The Children’s Justice Center is one of our 2016 Clark Realty Community Fund grantees. With two days remaining in fundraising for this year’s CRCCF campaign, we’re pleased to bring you this story of outreach to the Big Island community and the role two of our Clark Realty agents played in helping nearly 300 high school girls prepare for prom this year.
“You and I are going to be the face of the Prom Dress Drive for the Children’s Justice Center! Oh, and can you get Cafe Pesto to help us too?”
This was the introduction I had from my partner, Julie Cox, to the Children’s Justice Center’s Prom Dress Drive.
With two years in real estate to my 25, Julie is the “energy” of our team of “Energy & Experience.” Like many Realtors, she is committed to contributing to the community to which she belongs. I was aware that she is involved with the Boy’s & Girl’s Club as well as activities through her church. However, I did not realize she is also on the board of the Children’s Justice Center.
The focus of the Children’s Justice Center is to offer support to children who have become involved with the justice system. That support can take many forms. In the case of the Prom Dress Drive, the plan was to have members of the Hilo community step up and donate prom dresses and accessories which would be made available to girls in the foster care system–girls who might otherwise not have the possibility of acquiring a dress for their prom.
It was inspiring to watch Julie take the lead on this project. From a challenge to her friends in Texas to posters, radio spots and public service announcements, she blanketed the community with requests for dress donations. Word was spread through the Realtor community and through the Children’s Justice community and through Julie’s church. The Hilo and Waiakea High School AVID girls helped with a challenge to the team in Ft. Worth and Wave Radio ran two weeks of PSA’s.
Along the way, we received calls from women in tears to thanking us for what Julie started. Some of these calls came from women who had been raised in the foster care system and had never been able to attend a prom because they didn’t have a dress! Other people were moved by the message of the drive and stopped to leave dresses at the Clark Realty office because they couldn’t make the scheduled drop off dates, Julie’s desk was surrounded by hanging dresses and bags of dresses. The Naniloa Hotel /Double Tree, agreed to be a drop-off point over the course of several days for us to receive dresses.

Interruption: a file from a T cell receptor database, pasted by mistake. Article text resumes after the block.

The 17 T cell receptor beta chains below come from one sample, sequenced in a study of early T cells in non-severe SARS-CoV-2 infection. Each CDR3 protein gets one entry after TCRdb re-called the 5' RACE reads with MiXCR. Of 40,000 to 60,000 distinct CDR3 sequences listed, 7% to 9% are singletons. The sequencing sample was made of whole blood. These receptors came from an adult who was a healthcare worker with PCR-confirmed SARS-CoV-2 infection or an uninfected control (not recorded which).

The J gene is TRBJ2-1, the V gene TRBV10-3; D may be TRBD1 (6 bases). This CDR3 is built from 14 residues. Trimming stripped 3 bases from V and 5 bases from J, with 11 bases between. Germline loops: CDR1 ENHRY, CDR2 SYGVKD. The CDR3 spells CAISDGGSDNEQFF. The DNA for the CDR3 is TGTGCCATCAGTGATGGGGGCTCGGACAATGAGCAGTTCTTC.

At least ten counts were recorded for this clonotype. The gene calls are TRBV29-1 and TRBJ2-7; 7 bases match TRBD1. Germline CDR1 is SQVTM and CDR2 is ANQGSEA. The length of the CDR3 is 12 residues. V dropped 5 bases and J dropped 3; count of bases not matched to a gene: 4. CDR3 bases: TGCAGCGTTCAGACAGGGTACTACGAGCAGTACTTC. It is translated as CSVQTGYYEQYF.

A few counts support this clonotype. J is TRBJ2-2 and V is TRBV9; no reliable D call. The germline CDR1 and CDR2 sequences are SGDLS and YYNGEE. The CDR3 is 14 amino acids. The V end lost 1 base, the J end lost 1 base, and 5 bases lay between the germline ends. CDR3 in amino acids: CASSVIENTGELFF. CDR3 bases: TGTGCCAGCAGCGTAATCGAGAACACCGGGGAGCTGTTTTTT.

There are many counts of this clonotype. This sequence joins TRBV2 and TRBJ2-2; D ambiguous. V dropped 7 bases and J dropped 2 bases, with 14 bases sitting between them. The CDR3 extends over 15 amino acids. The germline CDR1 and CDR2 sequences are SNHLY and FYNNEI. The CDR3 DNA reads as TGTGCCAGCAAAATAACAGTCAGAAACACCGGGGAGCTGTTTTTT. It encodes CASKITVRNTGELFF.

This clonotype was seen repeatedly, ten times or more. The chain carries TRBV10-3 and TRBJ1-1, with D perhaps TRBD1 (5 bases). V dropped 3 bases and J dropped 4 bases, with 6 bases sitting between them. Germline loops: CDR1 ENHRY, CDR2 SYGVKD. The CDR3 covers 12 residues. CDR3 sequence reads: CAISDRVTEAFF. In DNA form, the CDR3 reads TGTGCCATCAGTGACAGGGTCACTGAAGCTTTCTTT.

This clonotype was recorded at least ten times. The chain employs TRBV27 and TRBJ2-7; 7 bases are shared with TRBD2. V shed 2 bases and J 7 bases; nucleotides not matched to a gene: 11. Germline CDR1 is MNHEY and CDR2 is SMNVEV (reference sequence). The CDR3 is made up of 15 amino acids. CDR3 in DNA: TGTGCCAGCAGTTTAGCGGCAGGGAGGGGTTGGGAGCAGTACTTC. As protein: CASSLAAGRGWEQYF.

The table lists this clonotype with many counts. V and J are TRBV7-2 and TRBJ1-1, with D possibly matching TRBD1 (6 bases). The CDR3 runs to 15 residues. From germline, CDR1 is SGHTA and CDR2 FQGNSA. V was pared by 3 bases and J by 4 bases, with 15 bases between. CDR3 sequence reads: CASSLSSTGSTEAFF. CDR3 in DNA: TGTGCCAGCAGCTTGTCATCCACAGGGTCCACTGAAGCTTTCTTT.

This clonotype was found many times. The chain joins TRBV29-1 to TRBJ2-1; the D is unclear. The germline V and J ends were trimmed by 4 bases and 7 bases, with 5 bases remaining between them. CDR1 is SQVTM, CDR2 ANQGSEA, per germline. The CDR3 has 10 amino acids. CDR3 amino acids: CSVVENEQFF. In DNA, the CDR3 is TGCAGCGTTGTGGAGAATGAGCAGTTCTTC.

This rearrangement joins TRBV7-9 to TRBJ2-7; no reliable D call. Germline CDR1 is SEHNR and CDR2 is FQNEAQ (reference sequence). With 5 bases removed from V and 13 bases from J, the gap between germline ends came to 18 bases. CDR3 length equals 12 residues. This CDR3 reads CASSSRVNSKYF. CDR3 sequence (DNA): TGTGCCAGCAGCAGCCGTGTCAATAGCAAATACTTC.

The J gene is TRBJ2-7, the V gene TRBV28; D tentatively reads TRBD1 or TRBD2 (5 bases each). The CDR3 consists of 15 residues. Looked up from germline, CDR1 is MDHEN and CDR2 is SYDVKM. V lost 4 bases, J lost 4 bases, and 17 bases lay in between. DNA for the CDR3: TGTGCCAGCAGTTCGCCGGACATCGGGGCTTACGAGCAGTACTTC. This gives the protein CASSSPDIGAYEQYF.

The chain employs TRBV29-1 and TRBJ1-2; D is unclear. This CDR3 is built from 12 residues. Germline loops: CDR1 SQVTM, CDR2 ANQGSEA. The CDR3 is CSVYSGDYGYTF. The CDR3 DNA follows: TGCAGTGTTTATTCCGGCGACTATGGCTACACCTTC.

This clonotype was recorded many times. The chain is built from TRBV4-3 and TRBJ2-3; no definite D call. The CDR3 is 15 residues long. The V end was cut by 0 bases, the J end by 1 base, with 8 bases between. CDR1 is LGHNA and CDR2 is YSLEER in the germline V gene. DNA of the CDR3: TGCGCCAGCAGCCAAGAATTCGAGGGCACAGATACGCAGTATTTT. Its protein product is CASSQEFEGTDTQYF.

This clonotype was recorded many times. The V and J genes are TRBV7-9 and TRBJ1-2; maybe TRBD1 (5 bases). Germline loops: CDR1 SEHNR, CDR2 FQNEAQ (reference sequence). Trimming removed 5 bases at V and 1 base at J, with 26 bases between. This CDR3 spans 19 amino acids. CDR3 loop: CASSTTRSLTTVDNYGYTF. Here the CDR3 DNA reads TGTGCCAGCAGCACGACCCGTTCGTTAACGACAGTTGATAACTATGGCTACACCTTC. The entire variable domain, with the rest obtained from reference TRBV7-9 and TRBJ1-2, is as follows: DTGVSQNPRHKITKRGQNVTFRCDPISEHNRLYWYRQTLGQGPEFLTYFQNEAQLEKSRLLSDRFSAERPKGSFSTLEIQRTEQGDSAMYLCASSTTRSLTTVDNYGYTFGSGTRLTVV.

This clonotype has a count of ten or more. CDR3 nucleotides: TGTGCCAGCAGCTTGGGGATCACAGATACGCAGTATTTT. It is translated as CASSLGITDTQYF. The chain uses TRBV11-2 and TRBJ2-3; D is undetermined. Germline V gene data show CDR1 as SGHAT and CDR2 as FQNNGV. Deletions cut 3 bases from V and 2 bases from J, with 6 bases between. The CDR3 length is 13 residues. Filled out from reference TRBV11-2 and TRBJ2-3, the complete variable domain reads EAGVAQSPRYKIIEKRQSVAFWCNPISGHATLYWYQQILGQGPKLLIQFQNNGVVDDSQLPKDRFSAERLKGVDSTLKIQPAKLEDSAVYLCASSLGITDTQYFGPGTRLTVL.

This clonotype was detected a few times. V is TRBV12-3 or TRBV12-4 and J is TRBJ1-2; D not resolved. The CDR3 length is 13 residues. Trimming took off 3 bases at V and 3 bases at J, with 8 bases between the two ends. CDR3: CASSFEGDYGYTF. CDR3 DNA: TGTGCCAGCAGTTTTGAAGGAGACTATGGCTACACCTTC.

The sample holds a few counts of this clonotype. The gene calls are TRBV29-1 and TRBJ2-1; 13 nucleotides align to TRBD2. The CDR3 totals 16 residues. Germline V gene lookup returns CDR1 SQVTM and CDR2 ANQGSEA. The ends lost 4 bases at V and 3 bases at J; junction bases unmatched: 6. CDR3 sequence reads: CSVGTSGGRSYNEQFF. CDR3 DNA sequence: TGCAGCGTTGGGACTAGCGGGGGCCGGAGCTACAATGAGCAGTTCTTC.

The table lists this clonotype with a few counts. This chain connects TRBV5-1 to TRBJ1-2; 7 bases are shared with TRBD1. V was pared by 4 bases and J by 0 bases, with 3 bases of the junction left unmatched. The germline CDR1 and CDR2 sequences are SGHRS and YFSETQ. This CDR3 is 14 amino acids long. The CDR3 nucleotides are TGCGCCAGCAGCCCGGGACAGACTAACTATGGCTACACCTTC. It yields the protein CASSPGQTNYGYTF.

Thanks to Cafe Pesto Hilo Bay, especially my son (the chef) and Mr. Palmer (the owner), we were offering anyone who dropped off their dresses on the first day a coupon for $2 off a pizza. Right on, time cars started pulling into the parking lot. Drivers would get out, open up their trunks and pull out bags of dresses. This went on for 2 hours and, by the end, we had over 150 dresses plus accessories. The total donated over the course of the event was about 483 dresses! The Ft. Worth team received 326 donations. Designs By Shirley, a wedding and prom dress shop donated over 100 dresses! All of this reaffirmed our belief in the spirt of Aloha which is alive and well on the Big Island.
The dresses were distributed to girls identified by their school counselors over the course of a month. We started in Hilo and then took the show on the road to Na’alehu and Pahoa. In Na’alehu, we set up at the Community Center on a Saturday in conjunction with a community event. Throughout the morning, girls stopped in to pick a dress. One of the girls said she had never worn a dress in her life and a group of 3 were so thrilled at how they looked they wanted to wear them when they left.
Several people were involved for the whole distribution process while some of us for only a few days. My daughter-in-law, Myra, brought along my twin 8-year-old granddaughters. They jumped right in and helped the girls find accessories to coordinate with their dresses and, at the end, helped us sort dresses into categories and sizes. They had seen their older sister and friends plan their prom attire with parents who would help them buy a dress. This experience helped them learn that not everyone is as fortunate as their older sister.
At the end of the distribution period, we had given out 300 dresses and beat out the competition with the Texas group by 100 plus dresses. All in all a successful event which set a new bar for how the Children’s Justice Center can serve teens.
Thank you, Julie, for being my partner as well as an inspiration for how we can serve our community!